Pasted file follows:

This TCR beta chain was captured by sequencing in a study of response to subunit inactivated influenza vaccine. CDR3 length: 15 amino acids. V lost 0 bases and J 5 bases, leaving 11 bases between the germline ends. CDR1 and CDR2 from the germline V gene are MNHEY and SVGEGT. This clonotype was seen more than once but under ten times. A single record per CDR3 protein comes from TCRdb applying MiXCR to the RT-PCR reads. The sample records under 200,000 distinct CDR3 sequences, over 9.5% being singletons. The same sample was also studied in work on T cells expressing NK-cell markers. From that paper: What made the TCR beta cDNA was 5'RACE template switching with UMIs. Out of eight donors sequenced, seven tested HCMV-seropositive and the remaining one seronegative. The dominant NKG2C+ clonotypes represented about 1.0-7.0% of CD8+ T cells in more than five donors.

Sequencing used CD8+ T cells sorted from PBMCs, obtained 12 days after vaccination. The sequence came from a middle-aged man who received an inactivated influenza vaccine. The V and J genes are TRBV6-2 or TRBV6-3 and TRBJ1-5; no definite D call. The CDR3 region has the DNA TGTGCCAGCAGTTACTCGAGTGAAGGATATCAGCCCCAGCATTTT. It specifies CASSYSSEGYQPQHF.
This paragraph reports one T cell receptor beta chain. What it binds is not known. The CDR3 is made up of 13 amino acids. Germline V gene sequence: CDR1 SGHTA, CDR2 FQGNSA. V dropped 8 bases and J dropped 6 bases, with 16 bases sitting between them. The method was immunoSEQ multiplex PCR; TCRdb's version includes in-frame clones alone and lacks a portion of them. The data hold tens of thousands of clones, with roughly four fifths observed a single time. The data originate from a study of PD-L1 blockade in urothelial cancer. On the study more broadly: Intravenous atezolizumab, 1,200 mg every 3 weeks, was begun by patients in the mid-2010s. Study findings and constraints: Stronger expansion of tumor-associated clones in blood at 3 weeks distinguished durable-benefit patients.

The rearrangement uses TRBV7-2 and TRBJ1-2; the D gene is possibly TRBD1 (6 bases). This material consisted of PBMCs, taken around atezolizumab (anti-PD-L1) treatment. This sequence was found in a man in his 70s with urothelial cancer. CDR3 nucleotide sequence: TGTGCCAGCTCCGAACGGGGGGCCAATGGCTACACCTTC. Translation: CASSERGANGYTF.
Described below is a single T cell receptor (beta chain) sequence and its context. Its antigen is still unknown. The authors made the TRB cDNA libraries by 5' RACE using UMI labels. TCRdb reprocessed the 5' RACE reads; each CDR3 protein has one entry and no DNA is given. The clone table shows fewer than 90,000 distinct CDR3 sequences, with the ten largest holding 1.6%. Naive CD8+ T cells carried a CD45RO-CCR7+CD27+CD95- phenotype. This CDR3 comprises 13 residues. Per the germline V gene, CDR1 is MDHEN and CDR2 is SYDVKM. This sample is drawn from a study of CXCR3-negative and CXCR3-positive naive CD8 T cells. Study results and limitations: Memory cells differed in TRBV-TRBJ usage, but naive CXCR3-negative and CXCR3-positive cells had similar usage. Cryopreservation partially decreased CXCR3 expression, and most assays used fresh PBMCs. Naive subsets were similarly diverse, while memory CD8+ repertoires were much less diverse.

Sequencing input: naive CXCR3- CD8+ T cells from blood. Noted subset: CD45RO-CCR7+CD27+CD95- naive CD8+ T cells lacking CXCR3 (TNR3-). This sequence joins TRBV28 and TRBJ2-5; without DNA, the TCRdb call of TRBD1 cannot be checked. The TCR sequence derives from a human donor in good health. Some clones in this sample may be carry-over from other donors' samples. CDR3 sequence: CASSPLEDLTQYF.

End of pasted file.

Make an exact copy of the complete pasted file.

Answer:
This TCR beta chain was captured by sequencing in a study of response to subunit inactivated influenza vaccine. CDR3 length: 15 amino acids. V lost 0 bases and J 5 bases, leaving 11 bases between the germline ends. CDR1 and CDR2 from the germline V gene are MNHEY and SVGEGT. This clonotype was seen more than once but under ten times. A single record per CDR3 protein comes from TCRdb applying MiXCR to the RT-PCR reads. The sample records under 200,000 distinct CDR3 sequences, over 9.5% being singletons. The same sample was also studied in work on T cells expressing NK-cell markers. From that paper: What made the TCR beta cDNA was 5'RACE template switching with UMIs. Out of eight donors sequenced, seven tested HCMV-seropositive and the remaining one seronegative. The dominant NKG2C+ clonotypes represented about 1.0-7.0% of CD8+ T cells in more than five donors.

Sequencing used CD8+ T cells sorted from PBMCs, obtained 12 days after vaccination. The sequence came from a middle-aged man who received an inactivated influenza vaccine. The V and J genes are TRBV6-2 or TRBV6-3 and TRBJ1-5; no definite D call. The CDR3 region has the DNA TGTGCCAGCAGTTACTCGAGTGAAGGATATCAGCCCCAGCATTTT. It specifies CASSYSSEGYQPQHF.
This paragraph reports one T cell receptor beta chain. What it binds is not known. The CDR3 is made up of 13 amino acids. Germline V gene sequence: CDR1 SGHTA, CDR2 FQGNSA. V dropped 8 bases and J dropped 6 bases, with 16 bases sitting between them. The method was immunoSEQ multiplex PCR; TCRdb's version includes in-frame clones alone and lacks a portion of them. The data hold tens of thousands of clones, with roughly four fifths observed a single time. The data originate from a study of PD-L1 blockade in urothelial cancer. On the study more broadly: Intravenous atezolizumab, 1,200 mg every 3 weeks, was begun by patients in the mid-2010s. Study findings and constraints: Stronger expansion of tumor-associated clones in blood at 3 weeks distinguished durable-benefit patients.

The rearrangement uses TRBV7-2 and TRBJ1-2; the D gene is possibly TRBD1 (6 bases). This material consisted of PBMCs, taken around atezolizumab (anti-PD-L1) treatment. This sequence was found in a man in his 70s with urothelial cancer. CDR3 nucleotide sequence: TGTGCCAGCTCCGAACGGGGGGCCAATGGCTACACCTTC. Translation: CASSERGANGYTF.
Described below is a single T cell receptor (beta chain) sequence and its context. Its antigen is still unknown. The authors made the TRB cDNA libraries by 5' RACE using UMI labels. TCRdb reprocessed the 5' RACE reads; each CDR3 protein has one entry and no DNA is given. The clone table shows fewer than 90,000 distinct CDR3 sequences, with the ten largest holding 1.6%. Naive CD8+ T cells carried a CD45RO-CCR7+CD27+CD95- phenotype. This CDR3 comprises 13 residues. Per the germline V gene, CDR1 is MDHEN and CDR2 is SYDVKM. This sample is drawn from a study of CXCR3-negative and CXCR3-positive naive CD8 T cells. Study results and limitations: Memory cells differed in TRBV-TRBJ usage, but naive CXCR3-negative and CXCR3-positive cells had similar usage. Cryopreservation partially decreased CXCR3 expression, and most assays used fresh PBMCs. Naive subsets were similarly diverse, while memory CD8+ repertoires were much less diverse.

Sequencing input: naive CXCR3- CD8+ T cells from blood. Noted subset: CD45RO-CCR7+CD27+CD95- naive CD8+ T cells lacking CXCR3 (TNR3-). This sequence joins TRBV28 and TRBJ2-5; without DNA, the TCRdb call of TRBD1 cannot be checked. The TCR sequence derives from a human donor in good health. Some clones in this sample may be carry-over from other donors' samples. CDR3 sequence: CASSPLEDLTQYF.